It’s something of a paradox. Koreans are prepared to put up with some of the most tasteless, characterless beer in the world, but insist on top quality whisky.
For an explanation of the former mystery, the Economist (Fiery Food, Boring Beer – a dull duopoly crushes microbrewers, 24 November 2012) expands on a theme discussed in Groove Korea a year ago (An Answer to Korea’s Bad Beer, 3 October 2011). Tom Coyner separately mentions:
The Craftworks brewer [interviewed by both the Economist and Groove Korea], Park Chul, once simply told me the distributors will not handle independent brewers since the these two giant brewers have been able to lobby the government to restrict small brewers to providing beer only to their own retail outlets. In other words, the smaller brewers are blocked by regulation from distributing their beverages by third parties.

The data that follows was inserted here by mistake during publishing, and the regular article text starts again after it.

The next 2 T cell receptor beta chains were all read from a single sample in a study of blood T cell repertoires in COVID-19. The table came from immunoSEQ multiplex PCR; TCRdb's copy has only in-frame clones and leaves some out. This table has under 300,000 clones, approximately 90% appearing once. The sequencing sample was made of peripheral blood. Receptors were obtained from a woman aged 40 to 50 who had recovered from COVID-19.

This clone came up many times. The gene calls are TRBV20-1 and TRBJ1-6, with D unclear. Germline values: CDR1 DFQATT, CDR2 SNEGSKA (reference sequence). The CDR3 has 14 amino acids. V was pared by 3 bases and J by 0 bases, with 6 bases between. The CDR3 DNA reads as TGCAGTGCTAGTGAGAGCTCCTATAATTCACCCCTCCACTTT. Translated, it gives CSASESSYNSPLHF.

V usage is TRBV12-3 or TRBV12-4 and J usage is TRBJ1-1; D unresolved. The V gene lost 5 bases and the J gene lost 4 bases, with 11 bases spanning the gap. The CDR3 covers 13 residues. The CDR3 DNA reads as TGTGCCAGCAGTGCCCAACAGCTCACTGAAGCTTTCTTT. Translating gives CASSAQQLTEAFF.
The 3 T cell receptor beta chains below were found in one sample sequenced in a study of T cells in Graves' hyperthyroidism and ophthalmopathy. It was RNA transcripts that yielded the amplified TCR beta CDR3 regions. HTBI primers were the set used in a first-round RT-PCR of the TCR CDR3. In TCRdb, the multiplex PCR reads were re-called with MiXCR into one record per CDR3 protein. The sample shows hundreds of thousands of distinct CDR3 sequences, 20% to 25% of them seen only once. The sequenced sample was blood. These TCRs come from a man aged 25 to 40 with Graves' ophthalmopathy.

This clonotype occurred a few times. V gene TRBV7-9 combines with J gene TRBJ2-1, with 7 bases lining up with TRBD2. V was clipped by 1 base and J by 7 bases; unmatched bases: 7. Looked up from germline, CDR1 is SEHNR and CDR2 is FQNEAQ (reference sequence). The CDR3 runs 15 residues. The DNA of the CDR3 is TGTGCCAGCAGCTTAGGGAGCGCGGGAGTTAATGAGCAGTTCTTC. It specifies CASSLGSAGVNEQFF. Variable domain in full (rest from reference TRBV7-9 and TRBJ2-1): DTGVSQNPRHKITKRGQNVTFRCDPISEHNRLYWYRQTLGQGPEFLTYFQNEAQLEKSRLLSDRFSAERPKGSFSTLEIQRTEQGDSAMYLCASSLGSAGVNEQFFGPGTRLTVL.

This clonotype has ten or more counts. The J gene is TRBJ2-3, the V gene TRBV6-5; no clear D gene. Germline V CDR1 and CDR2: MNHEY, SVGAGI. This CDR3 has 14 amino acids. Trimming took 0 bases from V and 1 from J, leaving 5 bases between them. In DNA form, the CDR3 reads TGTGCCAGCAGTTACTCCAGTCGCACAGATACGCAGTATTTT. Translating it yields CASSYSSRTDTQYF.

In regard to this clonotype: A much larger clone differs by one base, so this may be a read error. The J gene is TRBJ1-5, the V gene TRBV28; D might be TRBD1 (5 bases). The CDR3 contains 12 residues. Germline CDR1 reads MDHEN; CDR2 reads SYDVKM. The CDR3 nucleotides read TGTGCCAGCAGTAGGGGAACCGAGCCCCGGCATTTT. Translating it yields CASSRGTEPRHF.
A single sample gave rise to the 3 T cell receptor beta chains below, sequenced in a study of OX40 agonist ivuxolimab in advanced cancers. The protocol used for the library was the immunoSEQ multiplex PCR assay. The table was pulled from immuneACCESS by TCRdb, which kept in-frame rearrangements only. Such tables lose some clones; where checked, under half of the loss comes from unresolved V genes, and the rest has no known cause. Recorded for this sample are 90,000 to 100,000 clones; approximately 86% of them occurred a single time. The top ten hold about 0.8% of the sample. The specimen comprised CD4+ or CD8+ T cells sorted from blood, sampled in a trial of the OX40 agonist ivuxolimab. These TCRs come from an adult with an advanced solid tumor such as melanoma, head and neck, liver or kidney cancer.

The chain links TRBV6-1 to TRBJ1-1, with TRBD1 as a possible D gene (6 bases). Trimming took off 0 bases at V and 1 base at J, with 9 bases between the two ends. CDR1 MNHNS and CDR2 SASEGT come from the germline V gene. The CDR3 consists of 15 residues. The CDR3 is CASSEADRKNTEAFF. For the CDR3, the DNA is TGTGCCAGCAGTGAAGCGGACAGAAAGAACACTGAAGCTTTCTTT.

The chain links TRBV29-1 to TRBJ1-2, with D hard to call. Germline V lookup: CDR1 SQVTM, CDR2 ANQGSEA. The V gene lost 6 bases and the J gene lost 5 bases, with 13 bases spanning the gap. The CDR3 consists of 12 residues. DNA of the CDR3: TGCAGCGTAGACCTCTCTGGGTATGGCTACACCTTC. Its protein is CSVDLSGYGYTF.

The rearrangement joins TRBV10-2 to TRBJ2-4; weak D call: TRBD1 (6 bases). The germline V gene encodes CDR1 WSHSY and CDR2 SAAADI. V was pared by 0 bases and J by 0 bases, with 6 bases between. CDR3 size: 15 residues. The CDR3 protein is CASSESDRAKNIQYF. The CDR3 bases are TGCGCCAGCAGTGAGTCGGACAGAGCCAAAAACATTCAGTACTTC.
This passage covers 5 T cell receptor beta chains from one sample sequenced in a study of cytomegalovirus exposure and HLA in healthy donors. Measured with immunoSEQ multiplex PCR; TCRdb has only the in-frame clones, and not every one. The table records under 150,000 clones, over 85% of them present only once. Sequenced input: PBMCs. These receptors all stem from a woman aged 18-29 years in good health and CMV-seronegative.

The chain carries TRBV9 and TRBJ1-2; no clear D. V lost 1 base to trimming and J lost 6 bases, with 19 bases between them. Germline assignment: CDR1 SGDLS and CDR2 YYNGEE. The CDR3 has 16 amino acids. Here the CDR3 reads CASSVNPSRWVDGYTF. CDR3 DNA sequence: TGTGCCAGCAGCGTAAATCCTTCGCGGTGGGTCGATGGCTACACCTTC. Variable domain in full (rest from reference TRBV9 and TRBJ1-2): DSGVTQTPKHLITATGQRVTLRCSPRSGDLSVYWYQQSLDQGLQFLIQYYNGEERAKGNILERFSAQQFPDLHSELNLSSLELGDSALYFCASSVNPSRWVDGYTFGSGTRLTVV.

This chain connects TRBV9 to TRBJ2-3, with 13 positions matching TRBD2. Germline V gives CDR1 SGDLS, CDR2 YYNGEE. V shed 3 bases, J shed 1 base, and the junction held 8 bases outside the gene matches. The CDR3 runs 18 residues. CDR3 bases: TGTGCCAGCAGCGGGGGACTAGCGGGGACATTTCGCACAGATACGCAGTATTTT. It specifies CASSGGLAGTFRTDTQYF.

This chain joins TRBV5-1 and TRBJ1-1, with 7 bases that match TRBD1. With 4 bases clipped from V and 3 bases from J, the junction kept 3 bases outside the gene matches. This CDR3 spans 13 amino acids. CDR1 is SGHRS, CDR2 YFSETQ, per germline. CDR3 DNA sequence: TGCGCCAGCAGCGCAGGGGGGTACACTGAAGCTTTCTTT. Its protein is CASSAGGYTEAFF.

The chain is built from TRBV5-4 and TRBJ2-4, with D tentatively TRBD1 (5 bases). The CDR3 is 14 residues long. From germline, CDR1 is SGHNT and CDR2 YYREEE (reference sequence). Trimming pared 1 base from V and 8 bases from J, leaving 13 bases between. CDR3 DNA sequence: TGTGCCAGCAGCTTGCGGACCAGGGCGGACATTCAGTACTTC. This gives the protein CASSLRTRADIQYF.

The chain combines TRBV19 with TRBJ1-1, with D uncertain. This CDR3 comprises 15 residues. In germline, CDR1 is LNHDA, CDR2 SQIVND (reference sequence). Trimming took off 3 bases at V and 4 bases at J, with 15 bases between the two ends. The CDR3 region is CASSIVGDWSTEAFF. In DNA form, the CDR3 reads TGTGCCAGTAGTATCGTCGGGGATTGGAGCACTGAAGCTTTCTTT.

At the other end of the scale, “Korea consumed more top-range whisky aged 17 years or over than any other country in the world last year,” according to a survey by the U.K.’s International Wine and Spirit Research. “It has ranked top for 11 consecutive years.” (The Chosun Ilbo – Koreans Drink Most Top Range Whisky in the World, 14 November 2012)
And the depressing suggestion that links the two items:
Experts attributed the phenomenon to the Korean custom of drinking boilermakers. According to the industry, 80 percent of super-premium whisky is consumed at high-end restaurants or bars. “In the U.S. and Europe, whisky is sold by the glass in bars, and people generally drink just one or two,” an industry insider said. “But here super-premium whisky is consumed in large quantities because people drink lot of whisky shots with their boilermakers.”
Me, I’ll always drink Japanese beer in London Korean restaurants, if I’m not drinking soju. And I’ll save the premium whisky for drinking neat or with a splash of water. But for me, the premium whisky must be single malt.